Labor-intensive and low-margin goods must be made elsewhere as China moves up the economic value chain. In theory, any country with a lower GDP per capita than China could step into its shoes. In practice, however, few seem ready to do so.
Shaun Rein, managing director of market research firm CMR China, said his corporate clients planning to move operations abroad are most interested in Indonesia. The country has a relatively stable government, with a sizeable population (at around 240 million, by far the largest in Southeast Asia) and a booming middle class. However, others say Indonesia’s onerous labor regulations, weak infrastructure and lack of clear ownership laws make it as likely to become the next Philippines as the next China.
Instead of having one go-to workshop of the world, the country of choice now usually varies by industry. Bangladesh and Cambodia, for example, are carving out niches in textiles. Bangladesh’s apparel exports should triple by 2020 due to the country’s cheap labor (even by poor-country standards) and plenty of existing factories, according to a report by McKinsey. Michael Austin, CFO of underwear manufacturer Top Form International, said his firm is shifting some production to Cambodia because of its low wages (US$68 government-mandated minimum monthly wage, and US$150 “effective rate”) and the country’s duty-free export agreement with the EU.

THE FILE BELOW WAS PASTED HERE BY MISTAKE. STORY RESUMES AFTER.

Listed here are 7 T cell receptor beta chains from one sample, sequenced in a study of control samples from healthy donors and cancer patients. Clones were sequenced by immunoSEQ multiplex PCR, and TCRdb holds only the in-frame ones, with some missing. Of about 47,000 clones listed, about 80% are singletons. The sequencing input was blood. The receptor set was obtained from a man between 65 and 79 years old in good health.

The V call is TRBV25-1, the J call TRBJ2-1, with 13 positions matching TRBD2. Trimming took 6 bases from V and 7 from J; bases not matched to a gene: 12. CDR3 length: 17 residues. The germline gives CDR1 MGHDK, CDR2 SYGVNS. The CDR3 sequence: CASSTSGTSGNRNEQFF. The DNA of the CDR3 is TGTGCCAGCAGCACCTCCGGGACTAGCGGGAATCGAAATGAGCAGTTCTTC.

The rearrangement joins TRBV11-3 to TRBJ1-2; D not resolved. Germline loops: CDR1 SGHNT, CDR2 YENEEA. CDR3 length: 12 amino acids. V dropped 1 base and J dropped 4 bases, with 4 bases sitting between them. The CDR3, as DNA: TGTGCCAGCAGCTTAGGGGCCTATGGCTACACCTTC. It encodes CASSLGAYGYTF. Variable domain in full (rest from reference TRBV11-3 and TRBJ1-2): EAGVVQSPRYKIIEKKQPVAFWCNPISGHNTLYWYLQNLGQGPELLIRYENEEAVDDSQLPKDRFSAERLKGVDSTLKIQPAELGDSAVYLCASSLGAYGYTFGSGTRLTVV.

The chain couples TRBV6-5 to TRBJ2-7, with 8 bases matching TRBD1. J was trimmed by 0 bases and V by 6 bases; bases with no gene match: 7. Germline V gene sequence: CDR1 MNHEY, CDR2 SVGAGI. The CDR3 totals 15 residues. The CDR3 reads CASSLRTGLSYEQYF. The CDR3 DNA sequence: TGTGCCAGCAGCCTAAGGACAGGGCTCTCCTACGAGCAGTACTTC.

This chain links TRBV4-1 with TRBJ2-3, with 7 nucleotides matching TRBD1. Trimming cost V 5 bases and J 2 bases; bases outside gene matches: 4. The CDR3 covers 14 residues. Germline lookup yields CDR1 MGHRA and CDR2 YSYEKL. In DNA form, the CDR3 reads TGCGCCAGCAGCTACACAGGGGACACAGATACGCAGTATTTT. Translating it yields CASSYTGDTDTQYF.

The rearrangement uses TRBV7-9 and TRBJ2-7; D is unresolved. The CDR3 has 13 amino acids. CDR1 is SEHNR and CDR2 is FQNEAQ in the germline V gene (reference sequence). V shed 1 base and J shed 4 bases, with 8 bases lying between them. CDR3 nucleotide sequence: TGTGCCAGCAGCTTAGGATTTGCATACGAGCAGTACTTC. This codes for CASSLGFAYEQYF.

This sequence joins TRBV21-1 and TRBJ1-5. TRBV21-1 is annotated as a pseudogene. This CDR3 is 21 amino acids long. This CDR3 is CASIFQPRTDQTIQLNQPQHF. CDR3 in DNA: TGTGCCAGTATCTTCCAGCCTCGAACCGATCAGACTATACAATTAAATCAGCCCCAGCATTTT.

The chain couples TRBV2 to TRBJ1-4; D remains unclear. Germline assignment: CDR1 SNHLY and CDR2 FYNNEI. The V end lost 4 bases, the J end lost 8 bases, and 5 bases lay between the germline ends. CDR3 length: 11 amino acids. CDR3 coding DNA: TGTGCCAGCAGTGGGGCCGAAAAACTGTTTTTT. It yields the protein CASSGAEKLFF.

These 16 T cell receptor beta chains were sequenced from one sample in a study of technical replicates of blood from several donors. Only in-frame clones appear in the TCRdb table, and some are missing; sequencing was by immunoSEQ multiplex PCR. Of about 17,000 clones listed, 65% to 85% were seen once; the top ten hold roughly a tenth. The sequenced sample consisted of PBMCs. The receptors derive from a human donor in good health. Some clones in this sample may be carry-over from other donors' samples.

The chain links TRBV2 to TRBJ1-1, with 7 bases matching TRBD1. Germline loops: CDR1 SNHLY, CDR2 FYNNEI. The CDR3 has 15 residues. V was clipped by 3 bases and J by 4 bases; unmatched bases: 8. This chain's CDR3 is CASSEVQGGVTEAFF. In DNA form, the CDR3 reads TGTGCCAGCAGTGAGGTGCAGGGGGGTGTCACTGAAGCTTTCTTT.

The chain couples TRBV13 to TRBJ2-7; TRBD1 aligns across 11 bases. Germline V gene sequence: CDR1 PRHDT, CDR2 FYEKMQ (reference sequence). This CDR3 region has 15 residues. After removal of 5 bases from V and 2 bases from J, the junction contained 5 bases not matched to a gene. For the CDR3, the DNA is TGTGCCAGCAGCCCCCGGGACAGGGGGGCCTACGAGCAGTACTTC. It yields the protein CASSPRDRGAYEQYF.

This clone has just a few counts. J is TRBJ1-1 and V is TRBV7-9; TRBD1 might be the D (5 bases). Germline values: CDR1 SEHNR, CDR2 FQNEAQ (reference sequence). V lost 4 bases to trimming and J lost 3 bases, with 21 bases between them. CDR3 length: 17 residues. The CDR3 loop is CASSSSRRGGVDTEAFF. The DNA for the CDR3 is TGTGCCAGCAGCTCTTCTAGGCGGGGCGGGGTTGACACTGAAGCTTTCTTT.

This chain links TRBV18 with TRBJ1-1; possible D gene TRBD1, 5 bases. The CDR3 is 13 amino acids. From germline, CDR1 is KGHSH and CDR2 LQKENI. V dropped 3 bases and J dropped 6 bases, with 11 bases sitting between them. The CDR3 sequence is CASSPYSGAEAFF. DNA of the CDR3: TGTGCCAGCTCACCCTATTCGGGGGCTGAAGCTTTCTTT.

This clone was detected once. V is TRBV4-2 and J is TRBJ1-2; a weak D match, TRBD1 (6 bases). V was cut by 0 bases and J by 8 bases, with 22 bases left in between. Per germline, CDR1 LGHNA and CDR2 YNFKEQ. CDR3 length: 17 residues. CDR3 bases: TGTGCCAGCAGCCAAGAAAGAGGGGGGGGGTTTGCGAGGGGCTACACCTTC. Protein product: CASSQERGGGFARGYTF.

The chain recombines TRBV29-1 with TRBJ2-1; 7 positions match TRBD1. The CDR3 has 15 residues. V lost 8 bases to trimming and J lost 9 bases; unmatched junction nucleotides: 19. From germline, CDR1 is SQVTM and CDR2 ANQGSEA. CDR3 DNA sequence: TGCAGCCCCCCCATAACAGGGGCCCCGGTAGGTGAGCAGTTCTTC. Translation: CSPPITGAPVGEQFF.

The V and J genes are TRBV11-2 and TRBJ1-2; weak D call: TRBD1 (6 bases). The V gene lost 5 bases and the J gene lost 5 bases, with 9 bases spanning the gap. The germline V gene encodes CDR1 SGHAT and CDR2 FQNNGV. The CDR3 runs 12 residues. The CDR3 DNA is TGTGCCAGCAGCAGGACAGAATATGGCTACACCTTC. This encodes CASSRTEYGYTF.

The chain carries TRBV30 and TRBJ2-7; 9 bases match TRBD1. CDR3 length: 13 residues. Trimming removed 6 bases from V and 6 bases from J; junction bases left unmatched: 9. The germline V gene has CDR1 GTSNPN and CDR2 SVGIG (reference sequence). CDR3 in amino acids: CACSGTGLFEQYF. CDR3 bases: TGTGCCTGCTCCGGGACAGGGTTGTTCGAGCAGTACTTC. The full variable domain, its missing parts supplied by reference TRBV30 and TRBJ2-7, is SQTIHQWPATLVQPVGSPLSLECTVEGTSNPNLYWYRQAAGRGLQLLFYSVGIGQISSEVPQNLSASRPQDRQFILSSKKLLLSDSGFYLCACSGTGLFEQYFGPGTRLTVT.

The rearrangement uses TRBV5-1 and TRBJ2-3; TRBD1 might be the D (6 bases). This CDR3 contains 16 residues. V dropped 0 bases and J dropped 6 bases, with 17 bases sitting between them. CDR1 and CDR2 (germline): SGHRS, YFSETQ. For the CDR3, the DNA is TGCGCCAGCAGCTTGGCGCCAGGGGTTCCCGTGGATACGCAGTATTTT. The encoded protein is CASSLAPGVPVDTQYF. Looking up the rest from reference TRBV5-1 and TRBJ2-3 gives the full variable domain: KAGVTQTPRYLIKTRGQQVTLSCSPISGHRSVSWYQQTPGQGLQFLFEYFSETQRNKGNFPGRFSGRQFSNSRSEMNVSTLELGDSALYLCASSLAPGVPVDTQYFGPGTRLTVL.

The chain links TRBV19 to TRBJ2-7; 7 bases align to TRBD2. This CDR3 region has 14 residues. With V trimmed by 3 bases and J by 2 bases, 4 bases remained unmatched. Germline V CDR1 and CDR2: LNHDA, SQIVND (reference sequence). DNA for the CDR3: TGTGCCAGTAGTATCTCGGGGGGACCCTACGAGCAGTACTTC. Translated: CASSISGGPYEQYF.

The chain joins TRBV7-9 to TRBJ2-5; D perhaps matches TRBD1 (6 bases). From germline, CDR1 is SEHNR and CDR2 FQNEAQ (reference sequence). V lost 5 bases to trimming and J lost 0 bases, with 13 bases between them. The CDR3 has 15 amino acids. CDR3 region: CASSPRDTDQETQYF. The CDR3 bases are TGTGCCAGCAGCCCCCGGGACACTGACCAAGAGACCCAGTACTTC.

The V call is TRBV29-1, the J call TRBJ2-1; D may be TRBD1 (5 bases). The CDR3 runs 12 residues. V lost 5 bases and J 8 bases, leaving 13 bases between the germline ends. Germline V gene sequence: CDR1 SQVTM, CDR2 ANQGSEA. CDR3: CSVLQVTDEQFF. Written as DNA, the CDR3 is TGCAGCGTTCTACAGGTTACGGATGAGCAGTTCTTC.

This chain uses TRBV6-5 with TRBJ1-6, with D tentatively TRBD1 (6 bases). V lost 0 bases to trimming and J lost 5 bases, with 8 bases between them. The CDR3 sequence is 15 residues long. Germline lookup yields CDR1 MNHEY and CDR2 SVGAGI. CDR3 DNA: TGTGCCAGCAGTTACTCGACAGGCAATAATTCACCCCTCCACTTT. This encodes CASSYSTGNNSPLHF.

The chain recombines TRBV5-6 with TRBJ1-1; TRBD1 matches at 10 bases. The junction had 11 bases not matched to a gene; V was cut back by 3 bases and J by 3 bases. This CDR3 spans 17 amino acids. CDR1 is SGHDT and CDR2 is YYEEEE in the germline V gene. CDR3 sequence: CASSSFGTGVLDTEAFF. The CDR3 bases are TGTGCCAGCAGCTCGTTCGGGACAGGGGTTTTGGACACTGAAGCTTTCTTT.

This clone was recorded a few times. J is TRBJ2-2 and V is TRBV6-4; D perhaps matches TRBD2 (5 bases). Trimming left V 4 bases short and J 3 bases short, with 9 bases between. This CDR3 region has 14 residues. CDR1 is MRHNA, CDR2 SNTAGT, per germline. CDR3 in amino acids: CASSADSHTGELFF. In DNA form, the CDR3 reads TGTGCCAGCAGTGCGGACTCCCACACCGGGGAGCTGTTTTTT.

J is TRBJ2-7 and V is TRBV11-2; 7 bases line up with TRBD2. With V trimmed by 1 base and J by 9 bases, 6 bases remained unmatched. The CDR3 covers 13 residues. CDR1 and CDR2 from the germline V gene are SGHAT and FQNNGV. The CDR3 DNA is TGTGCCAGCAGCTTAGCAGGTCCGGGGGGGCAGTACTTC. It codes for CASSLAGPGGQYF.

Vietnam is sometimes tipped to be the next stop for global supply chains, due to its similar political profile to China. But many companies say it is not living up to its potential.
Vietnam’s lack of decent transportation infrastructure, business-friendly regulation and political stability all hamper its ability to draw manufacturers south across the border, noted Zhang Rongnan, a deputy researcher at China’s State Information Center. A relatively small population of 86 million (China’s Guangdong, Shandong and Henan provinces are each larger), endemic 20% inflation and multiple currency devaluations don’t help Vietnam’s case either.
Manufacturing industries in other countries, especially Thailand and Malaysia, could actually be threatened if Chinese manufacturers move up the value chain and into their turf, according to a report by consultancy Capital Economics. Both Thailand and Malaysia produce a bigger share of sophisticated goods than China, particularly electronics and car parts.
The kaleidoscope of possibilities makes predicting the path of manufacturing difficult. However, what does seem likely is that complex supply chains will continue to fragment across multiple countries as Chinese wages rise. Specific industries and links in the manufacturing chain will gravitate towards countries with comparative advantages in that area.
One Southeast Asian country seems unlikely to replace China, but all of them together might stand a good chance.